With the presidential race as tight as is, and polls showing that Al Gore and "W" are neck-and-neck, I was amazed to read inThe New York Timeslast week that two of the broadcast networks would not air live coverage of the presidential or vice presidential debates.
I should not have even been phased, given the litany of facts that National Cable Television Association president and CEO Robert Sachs spewed forth in his address at last week's Great Lakes Cable Expo in Chicago.
Sachs did not cite the latest news about the lack of broadcast coverage of the debates, which was probably announced after he gave his speech. But in his strongly worded preamble as to why cable must stand firm in opposing digital must-carry, he cited a report inThe Columbia Journalism Review. The article reported that broadcast-network coverage of each political convention this year was only 12 hours, compared with 30 hours in 1996 and 50 in 1976.
He also cited aWall Street Journalarticle which read, "Cable television is emerging as the new kind of TV-campaign coverage.as the three major broadcast networks have scaled back news on the presidential race."
In a nutshell, Sachs reminded listeners that broadcasters still enjoy the free use of the public spectrum, but cable, a highly regulated industry, is actually "fulfilling the public interest obligations that broadcasters have abdicated."
Nor does Sachs or the cable industry want to play tit-for-tat by asking the government to regulate broadcasters. Sachs just wants to stop broadcasters from winning digital must-carry protection for their second signals.
Cable, as Sachs reminded the audience, has always carried broadcast signals as part of the must-carry ruling. But now, broadcasters are petitioning the Federal Communications Commission to provide carriage of their digital and analog channels.
Sachs could not have found better ammunition for his case than bringing up the totally ridiculous move that Paxson Communications Corp. recently made. Paxson now has a proposal at the FCC that asks the regulatory agency to require cable carriage for five new digital signals in Chicago.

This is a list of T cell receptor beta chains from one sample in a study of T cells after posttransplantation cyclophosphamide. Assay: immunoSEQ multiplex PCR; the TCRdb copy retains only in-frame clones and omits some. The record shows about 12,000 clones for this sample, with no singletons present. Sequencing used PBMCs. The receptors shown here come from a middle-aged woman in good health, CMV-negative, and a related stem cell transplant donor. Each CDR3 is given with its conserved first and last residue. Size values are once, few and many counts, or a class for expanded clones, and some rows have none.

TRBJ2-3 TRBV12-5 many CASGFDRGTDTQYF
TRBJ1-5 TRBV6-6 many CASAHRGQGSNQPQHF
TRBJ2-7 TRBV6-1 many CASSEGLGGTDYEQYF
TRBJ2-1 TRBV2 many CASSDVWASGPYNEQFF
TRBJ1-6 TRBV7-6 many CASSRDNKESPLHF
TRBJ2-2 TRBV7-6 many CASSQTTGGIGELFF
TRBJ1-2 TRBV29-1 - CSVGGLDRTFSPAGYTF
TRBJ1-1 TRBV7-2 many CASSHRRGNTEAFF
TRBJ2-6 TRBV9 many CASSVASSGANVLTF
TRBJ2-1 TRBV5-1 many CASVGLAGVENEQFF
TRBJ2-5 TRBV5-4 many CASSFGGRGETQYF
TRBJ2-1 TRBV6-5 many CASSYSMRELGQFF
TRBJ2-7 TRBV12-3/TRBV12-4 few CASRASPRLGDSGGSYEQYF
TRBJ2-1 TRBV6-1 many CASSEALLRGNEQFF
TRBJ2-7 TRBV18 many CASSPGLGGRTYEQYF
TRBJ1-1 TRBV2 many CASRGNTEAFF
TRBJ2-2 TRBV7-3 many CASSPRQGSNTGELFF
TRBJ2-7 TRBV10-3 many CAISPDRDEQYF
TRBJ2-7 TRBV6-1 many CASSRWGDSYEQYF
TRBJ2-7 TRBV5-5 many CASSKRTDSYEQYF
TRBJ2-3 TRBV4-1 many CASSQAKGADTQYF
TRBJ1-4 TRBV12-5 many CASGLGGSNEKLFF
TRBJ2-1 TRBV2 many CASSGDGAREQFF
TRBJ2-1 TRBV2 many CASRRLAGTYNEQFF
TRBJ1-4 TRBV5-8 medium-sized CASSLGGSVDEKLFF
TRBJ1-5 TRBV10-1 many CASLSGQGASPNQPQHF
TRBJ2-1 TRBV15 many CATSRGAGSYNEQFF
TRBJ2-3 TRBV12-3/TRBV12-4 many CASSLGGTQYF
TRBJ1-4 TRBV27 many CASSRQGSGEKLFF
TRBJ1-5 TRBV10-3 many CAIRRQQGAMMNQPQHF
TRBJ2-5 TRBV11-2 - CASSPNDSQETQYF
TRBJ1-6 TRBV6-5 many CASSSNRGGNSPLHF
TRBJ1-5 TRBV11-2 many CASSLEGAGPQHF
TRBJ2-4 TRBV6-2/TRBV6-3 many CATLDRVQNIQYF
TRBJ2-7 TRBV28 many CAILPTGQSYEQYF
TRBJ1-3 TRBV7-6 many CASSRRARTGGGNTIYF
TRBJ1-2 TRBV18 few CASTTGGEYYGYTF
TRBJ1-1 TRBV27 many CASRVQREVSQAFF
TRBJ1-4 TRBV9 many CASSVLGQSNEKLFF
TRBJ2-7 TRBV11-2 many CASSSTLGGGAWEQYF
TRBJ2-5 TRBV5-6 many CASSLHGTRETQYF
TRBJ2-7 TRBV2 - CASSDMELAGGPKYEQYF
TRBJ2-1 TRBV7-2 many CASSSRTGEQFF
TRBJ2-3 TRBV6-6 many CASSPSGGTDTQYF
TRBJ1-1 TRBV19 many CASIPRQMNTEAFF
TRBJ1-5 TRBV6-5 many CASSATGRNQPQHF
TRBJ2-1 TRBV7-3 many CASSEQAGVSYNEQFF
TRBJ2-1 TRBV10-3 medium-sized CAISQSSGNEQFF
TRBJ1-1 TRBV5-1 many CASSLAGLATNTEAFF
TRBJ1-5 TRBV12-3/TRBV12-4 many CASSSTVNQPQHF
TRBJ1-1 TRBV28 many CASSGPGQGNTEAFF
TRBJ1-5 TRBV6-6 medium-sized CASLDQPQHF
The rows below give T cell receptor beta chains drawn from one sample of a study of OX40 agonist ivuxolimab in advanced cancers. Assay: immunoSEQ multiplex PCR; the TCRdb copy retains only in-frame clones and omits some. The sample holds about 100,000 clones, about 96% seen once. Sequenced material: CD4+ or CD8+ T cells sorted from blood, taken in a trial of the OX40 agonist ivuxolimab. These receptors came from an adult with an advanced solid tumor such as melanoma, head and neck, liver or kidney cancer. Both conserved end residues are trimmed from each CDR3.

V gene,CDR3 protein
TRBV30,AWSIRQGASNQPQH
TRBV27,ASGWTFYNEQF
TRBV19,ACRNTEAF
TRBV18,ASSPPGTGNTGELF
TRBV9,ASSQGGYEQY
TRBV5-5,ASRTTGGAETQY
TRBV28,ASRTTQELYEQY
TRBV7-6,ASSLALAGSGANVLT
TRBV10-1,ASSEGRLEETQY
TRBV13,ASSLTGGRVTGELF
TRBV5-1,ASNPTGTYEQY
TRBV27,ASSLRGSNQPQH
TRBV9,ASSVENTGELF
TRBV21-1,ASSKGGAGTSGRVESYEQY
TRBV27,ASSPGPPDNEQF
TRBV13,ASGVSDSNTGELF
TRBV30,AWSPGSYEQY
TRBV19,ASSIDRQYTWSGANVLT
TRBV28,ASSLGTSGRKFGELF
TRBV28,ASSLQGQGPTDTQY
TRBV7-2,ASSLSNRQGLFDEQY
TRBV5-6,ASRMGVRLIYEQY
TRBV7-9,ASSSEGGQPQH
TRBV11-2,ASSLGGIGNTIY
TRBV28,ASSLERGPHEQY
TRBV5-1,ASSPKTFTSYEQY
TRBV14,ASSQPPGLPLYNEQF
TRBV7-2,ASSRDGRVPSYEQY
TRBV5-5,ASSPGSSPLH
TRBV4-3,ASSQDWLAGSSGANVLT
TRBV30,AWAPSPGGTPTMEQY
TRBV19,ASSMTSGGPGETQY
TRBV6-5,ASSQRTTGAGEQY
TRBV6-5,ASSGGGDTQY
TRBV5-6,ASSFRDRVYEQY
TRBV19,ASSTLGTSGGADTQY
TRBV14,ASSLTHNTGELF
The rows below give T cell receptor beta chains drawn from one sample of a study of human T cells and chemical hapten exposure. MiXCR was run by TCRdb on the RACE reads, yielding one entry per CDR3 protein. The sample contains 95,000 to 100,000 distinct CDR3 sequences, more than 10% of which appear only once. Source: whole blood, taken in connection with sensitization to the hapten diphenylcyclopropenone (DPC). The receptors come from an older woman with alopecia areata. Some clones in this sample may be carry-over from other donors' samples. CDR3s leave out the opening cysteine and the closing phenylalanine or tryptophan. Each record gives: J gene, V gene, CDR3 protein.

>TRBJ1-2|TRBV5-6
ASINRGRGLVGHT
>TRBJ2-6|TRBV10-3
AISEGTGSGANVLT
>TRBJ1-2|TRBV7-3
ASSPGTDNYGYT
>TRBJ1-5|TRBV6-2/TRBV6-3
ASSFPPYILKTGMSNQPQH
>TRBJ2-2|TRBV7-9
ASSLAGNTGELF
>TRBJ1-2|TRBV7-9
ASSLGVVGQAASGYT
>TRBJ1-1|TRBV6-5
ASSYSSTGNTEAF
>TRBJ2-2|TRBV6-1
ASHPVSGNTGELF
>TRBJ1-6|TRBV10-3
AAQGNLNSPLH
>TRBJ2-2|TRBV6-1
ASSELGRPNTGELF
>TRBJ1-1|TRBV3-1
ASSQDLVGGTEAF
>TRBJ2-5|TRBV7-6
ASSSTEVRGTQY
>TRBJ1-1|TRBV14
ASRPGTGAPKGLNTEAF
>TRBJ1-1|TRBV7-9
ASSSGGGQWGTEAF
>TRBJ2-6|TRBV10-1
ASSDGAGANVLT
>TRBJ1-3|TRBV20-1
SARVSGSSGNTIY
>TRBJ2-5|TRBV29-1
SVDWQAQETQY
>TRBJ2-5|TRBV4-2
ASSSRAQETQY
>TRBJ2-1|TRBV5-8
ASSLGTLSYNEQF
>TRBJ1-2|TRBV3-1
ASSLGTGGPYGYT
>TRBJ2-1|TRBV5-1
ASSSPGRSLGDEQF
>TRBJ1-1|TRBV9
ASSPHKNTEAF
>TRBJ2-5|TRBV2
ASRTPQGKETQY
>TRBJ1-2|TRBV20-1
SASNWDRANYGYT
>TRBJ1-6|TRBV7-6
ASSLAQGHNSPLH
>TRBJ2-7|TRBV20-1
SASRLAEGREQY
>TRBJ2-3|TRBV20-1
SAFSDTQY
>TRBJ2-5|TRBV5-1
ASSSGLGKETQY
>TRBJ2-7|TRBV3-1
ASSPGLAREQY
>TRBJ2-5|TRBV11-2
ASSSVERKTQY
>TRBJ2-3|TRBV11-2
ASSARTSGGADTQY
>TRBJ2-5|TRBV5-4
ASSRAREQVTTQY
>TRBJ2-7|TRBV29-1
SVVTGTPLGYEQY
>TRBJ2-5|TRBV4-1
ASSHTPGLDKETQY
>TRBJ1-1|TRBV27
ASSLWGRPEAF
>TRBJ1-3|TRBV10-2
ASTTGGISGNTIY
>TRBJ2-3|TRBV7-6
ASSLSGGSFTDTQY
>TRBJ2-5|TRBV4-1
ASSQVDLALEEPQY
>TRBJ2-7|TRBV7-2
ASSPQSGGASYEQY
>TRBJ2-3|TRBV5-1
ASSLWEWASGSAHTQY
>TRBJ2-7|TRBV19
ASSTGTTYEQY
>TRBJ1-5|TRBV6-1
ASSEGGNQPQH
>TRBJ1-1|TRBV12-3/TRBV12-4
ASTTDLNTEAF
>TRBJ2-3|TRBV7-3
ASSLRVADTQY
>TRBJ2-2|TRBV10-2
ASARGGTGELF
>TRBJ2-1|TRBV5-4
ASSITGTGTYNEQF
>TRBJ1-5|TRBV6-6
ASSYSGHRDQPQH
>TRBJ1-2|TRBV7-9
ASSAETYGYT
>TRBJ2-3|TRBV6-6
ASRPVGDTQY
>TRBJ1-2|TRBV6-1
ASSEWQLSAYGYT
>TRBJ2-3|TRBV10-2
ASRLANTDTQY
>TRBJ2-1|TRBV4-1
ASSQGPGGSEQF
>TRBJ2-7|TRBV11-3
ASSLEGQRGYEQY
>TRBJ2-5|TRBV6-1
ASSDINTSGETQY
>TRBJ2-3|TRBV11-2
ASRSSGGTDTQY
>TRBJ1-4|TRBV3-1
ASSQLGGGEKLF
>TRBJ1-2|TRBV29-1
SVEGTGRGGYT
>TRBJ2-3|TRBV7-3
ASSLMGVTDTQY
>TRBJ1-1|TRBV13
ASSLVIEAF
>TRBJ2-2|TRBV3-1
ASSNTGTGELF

As nuts as that sounds, it's true. Sachs referred to the situation in Chicago, where Paxson has demanded carriage for channels carrying the Central, Eastern, and Pacific time-zone feeds of Pax TV, as well as programming from The Worship Network, The Praise Network and the Total Living Network.
As outrageous as the Paxson situation in Chicago is, it may not be an isolated one. Cable operators are understandably leery about what the broadcasters really have in mind for their digital signals. And it sounds like they have cause for pause.
It's becoming pretty apparent that most broadcasters have little interest in simply converting their analog programming to digital and giving the analog signal back to the government. What they all seem to be cooking up are plans to divvy up the digital spectrum of that second free channel to deliver, among other things, new networks or data services.
Clearly this is not what the government had in mind when it doled out those signals to broadcasters. And it's clearly not fair to cable programmers, who, if the FCC rules in favor of broadcasters, could be bumped to make room for a government-mandated, knuckled-headed idea.
It's truly amazing that broadcasters have the gall to ask this, particularly in an election year, when they are truly dissing the very government that gave them the free spectrum by not bothering to cover the presidential race.
Instead, broadcasters like CBS give usSurvivorand its ilk.
Perhaps that series is indeed a metaphor for the painful economic race they're now running against cable.